Between 1967-1987, Peterbilt produced the well-known classic Peterbilt 359.
It was the first long hood truck built by them and it developed quite a loyal fan base and following over the years.
The 359 Peterbilt looked like a big truck was meant to look like back then. It was big, long, low and powerful.
However, these trucks certainly had their issues. Many of them had quite a rough ride….in fact, so rough that they would shake their body rivets loose after awhile and the body panels would actually start to shift around under the rivets… sometimes scraping off the paint underneath.
The 359’s were often plagued with electrical issues as well. But these flaws didn’t dissuade the loyal fans.
In 1977, the company introduced a new dash style in the 359, that became known as the corvette dash, because of the round hump shape, similar to that of the early Corvettes.
The End of An Era: Peterbilt 359 Trucks Are No Longer in Production
In July 1986, the manufacturer officially announced their intentions of producing these special classic Peterbilt 359 numbered trucks, as the last manufactured 359’s.
1987 was the final year of the production for the 359 model. To add to the company truck sales, they announced the last three hundred and fifty nine trucks off the assembly line, would be numbered, and would referred to as ‘359 Classics’.
Numbered Classic 359 Features
1987 Numbered 359 Pete, #345:
This is an old school style truck, a 1987 Peterbilt Model 359, Classic, #345, powered by 444 Cummins, 13 speed.
The truck is owned and operated by John Pompeo, a 33 year experienced truck driver.
What a stellar looking Peterbilt this is…. a really looker…. obviously well maintained and cared for by John, who hails from New Jersey, U.S.A.It’s an old school style with a very slick paint scheme. We don’t see many short hood trucks like this one around… quite unique.
She doesn’t seem to lack for power either, with a mechanical Cummins engine…. pre-emissions…just the way we like ’em.This truck of John’s is a beauty, as you can see.
It’s evidently in top notch condition ……a 27 year old truck in mint condition.
It’s amazing that a truck of 27 years can look better than some of the newer trucks… helps when the owner is meticulous about the maintenance and general care of the vehicle, too.
I really love these older model trucks…. in many ways, more so than the newer models. I thought it was such a shame that Peterbilt stopped manufacturing the 359 model….a big mistake in my opinion. I guess good things don’t last forever.
John claims this 1987 Peterbilt model 359, is one of the classic Peterbilt numbered trucks: #345. These numbered trucks were the last run of the 359’s, before the company stopped making them.
They were supposedly only pumping out 359 of them, but they manufactured many more than that… in the thousands, I understand.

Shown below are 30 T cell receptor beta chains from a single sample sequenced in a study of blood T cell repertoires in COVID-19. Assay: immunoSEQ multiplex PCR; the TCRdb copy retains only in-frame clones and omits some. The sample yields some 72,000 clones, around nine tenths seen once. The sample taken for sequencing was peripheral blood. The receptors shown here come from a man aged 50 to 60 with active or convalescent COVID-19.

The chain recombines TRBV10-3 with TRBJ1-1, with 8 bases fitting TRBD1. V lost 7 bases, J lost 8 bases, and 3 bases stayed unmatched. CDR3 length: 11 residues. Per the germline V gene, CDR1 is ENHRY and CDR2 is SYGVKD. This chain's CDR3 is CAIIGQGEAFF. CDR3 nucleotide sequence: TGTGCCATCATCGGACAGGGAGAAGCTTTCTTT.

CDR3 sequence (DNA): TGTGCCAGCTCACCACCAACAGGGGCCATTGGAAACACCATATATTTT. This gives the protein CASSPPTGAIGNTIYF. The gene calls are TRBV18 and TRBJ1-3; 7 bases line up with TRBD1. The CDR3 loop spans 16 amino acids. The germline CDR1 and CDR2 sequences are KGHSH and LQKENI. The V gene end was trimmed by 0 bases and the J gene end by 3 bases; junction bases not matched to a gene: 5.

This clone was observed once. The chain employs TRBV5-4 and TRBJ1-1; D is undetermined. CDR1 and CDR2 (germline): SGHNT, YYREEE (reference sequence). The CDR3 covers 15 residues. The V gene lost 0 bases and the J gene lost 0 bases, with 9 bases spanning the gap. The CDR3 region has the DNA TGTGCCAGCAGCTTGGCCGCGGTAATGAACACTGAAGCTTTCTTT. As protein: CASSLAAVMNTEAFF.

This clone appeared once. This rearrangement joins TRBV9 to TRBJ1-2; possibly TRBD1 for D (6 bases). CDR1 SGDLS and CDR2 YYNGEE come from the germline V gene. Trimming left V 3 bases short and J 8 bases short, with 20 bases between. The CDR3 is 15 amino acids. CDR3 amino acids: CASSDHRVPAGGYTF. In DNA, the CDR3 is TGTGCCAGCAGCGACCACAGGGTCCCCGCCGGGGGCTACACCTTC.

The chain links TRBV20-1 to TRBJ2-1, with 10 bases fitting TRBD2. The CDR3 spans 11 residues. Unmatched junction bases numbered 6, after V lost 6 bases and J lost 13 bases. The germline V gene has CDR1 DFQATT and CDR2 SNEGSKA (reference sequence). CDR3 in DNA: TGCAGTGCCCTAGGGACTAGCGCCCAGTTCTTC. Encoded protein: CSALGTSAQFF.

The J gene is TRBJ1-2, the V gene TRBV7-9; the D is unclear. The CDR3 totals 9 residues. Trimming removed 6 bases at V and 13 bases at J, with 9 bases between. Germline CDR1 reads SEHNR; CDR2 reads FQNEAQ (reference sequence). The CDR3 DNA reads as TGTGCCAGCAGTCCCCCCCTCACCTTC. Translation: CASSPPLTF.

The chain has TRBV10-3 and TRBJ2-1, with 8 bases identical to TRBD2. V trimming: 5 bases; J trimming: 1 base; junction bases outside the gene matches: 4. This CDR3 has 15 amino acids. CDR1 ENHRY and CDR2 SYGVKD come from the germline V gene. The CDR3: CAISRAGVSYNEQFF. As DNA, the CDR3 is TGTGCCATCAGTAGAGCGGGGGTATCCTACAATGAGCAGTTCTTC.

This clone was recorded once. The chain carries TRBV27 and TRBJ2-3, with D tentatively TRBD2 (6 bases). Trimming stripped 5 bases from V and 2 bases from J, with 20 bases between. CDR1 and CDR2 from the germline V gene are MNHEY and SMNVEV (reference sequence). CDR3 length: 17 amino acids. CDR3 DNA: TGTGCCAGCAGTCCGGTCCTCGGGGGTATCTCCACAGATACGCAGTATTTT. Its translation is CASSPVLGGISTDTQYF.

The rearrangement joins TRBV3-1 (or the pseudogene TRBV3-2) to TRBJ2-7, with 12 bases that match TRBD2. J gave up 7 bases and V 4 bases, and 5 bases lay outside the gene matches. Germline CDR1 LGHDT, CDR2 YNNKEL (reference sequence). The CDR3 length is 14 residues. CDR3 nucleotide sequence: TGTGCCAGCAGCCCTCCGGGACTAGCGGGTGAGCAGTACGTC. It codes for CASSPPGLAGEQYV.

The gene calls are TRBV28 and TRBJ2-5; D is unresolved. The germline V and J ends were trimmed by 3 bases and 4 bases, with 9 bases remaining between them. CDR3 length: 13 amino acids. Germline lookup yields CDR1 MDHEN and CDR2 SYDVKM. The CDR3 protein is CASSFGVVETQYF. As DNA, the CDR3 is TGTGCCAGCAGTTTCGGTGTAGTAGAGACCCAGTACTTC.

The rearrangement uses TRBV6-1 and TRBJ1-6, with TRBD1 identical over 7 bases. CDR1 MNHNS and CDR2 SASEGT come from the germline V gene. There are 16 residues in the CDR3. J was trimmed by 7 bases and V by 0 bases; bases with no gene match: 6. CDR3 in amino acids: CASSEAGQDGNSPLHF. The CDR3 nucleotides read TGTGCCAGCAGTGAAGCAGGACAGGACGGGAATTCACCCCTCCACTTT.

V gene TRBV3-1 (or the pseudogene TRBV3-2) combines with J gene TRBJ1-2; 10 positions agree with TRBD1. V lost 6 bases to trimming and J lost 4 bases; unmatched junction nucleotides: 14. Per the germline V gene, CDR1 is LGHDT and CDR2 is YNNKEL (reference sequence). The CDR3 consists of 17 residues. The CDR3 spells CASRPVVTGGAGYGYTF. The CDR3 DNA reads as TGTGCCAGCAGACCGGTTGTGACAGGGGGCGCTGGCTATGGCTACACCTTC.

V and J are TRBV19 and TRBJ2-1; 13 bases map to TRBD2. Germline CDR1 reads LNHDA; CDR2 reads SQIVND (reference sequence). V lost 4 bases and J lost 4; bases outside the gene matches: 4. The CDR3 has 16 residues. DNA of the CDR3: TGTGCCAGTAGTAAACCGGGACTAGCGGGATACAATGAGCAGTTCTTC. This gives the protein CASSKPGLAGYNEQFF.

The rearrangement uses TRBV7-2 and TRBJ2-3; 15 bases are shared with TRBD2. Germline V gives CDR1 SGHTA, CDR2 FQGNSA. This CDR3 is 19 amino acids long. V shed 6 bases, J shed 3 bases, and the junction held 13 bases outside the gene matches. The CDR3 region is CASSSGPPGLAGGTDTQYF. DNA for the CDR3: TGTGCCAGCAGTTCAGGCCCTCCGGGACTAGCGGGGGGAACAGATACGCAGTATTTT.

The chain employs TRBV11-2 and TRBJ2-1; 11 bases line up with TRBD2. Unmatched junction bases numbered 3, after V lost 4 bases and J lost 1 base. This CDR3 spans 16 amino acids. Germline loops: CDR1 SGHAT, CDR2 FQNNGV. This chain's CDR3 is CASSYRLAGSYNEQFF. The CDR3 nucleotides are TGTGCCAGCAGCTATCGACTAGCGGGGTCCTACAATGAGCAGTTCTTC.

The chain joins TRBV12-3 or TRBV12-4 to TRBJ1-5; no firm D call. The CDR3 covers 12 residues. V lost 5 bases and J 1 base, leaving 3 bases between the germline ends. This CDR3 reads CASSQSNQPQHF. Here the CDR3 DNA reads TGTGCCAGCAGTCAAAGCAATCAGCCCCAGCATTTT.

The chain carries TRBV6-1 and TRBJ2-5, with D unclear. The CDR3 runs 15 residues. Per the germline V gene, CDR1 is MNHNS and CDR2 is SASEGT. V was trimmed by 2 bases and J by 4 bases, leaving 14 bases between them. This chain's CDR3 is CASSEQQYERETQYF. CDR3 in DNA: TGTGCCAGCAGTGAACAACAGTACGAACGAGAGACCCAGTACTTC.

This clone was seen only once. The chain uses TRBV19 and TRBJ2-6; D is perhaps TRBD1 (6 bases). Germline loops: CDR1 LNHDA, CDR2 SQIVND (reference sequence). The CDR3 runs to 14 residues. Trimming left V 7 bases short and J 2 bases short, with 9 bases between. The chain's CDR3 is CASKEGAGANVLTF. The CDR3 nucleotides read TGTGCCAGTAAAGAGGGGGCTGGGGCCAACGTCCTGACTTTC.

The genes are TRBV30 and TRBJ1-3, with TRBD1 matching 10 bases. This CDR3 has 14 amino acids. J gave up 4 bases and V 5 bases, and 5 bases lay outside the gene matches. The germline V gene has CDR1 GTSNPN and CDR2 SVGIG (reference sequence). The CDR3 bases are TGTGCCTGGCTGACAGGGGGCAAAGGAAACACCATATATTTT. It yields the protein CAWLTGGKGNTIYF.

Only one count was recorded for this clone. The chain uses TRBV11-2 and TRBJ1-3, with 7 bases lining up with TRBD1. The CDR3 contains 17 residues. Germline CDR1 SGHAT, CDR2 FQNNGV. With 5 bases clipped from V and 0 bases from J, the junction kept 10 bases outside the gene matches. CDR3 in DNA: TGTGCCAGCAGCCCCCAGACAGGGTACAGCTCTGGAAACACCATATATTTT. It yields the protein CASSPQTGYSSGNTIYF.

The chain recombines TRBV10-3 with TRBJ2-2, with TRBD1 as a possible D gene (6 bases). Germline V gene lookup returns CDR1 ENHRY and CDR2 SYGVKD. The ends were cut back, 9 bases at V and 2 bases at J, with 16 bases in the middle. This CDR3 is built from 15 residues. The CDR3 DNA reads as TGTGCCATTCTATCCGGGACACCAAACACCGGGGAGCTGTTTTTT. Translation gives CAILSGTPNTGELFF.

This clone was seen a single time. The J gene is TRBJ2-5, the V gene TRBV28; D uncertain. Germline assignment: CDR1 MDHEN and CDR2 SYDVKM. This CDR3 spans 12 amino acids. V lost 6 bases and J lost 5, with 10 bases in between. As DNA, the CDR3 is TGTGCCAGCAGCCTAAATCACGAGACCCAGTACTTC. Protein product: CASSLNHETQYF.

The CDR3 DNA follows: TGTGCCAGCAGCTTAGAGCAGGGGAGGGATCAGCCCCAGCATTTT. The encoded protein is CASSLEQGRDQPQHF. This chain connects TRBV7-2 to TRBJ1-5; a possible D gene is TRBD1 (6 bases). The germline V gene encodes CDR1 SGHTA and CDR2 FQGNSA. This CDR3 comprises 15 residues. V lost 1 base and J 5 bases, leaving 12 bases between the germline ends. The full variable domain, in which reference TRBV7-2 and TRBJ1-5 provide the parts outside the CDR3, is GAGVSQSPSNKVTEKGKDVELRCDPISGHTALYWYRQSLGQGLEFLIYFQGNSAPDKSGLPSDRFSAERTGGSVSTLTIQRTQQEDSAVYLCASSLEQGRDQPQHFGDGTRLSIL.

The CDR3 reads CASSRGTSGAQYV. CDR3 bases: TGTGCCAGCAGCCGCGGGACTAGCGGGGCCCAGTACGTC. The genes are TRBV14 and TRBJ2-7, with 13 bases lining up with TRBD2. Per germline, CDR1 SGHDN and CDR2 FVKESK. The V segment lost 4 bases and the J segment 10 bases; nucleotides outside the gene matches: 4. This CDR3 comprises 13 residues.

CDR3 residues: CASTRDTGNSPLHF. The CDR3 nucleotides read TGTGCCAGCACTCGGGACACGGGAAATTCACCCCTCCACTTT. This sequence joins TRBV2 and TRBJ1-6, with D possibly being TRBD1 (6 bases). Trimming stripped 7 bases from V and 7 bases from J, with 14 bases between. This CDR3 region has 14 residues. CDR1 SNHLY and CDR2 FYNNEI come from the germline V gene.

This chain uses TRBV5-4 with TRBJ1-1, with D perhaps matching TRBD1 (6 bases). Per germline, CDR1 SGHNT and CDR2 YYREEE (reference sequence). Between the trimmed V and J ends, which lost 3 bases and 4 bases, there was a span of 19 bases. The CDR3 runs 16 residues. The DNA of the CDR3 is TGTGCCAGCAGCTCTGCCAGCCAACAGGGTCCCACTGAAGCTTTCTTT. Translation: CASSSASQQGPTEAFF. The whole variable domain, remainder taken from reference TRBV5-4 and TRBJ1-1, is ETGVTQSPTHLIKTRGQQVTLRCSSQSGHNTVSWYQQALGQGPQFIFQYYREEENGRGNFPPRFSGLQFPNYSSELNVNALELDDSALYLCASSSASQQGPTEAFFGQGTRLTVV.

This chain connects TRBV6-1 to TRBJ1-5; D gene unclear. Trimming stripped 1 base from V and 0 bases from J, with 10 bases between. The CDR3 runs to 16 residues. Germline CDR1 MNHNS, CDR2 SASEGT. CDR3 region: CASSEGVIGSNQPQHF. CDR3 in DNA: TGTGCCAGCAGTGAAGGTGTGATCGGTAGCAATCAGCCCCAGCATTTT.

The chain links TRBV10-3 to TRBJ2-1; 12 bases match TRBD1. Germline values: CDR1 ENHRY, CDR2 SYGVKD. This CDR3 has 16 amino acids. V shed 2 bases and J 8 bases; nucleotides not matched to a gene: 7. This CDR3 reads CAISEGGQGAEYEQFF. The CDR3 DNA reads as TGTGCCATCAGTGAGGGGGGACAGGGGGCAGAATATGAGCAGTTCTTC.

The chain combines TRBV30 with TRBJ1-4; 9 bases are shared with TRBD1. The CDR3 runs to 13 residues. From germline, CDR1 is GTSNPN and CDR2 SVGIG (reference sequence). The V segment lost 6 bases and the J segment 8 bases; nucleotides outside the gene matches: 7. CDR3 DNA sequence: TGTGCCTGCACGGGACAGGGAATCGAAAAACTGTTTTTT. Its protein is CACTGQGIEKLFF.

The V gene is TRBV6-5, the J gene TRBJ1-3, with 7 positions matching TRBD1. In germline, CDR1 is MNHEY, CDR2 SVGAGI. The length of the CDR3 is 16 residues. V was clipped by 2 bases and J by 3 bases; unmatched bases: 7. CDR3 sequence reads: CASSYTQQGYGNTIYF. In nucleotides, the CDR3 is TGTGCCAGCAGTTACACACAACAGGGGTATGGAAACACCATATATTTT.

The 359 units however, the authentic ones, have become more valuable and are collector items for big rig enthusiasts.
There has been much controversy around the authenticity of this run of trucks. Fake ID tags have been fixed to some trucks to pass them off as numbered trucks, to pull in more money for resale….. a pretty dirty trick.
The best way to identify an authentic numbered classic 359 Peterbilt, is to match the ID numbers up through an official Peterbilt dealer.
When they look up the numbers for parts for the truck, it will show in the search…. then it can be truly classified as an authentic classic 359 numbered truck.
I have a friend who owned a nice Pete, also a 1987, model 359, which he rebuilt from a junk yard truck. What a machine THAT thing was!
These older trucks were great because the average trucker with some mechanical knowledge was better equipped to do some minor repairs.
Nowadays, with more electronics and most of the engine etc. computerized, prevents the truck driver from working on his own truck.
Repairs as a result cost so much more than 20 yrs ago, mostly because it takes specialized mechanics to work on these computerized engine… something the trucker isn’t able to do.
The ‘Classics’ were a loaded, chromed up long-hood truck with dual exhaust, aluminum fenders and hood, dual stainless breathers, stainless visor, dual polished round headlight pots, custom mud flaps, air horns, lights, 29″ 150 gallon polished tanks and wheels, loaded 63″ flat top bunks, with black and gray interior, all 1987 by year.
Some of these classic custom semi trucks were built with 2 stick transmissions, making them even more rare.
A commemorative set of hood emblems were installed and a commemorative plaque was fixed on the dash stating the number of the truck in the last of the run.
Of course in later years, many owners of ’87 359’s claimed to have one of the special classic numbered trucks. Some did. Some disappointed owners, did not.
8,844 of the special 359 custom Peterbilt rigs, were built in the final year of production, but the numbered classics could still be checked on a factory list by their serial number of authenticity. To this day, there are mixed stories floating around about just how many of these trucks were released.
However, a true Classic Peterbilt supposedly will show up on Peterbilt’s computerized list, as a Classic.
These trucks rivaled the long hood Kenworth W900A, for that long hood presence on the highways and were a coveted truck to own both then and now, for die-hard old school truckers.
I’ve heard most of these classic numbered Petes are in pretty rough shape, sad to say.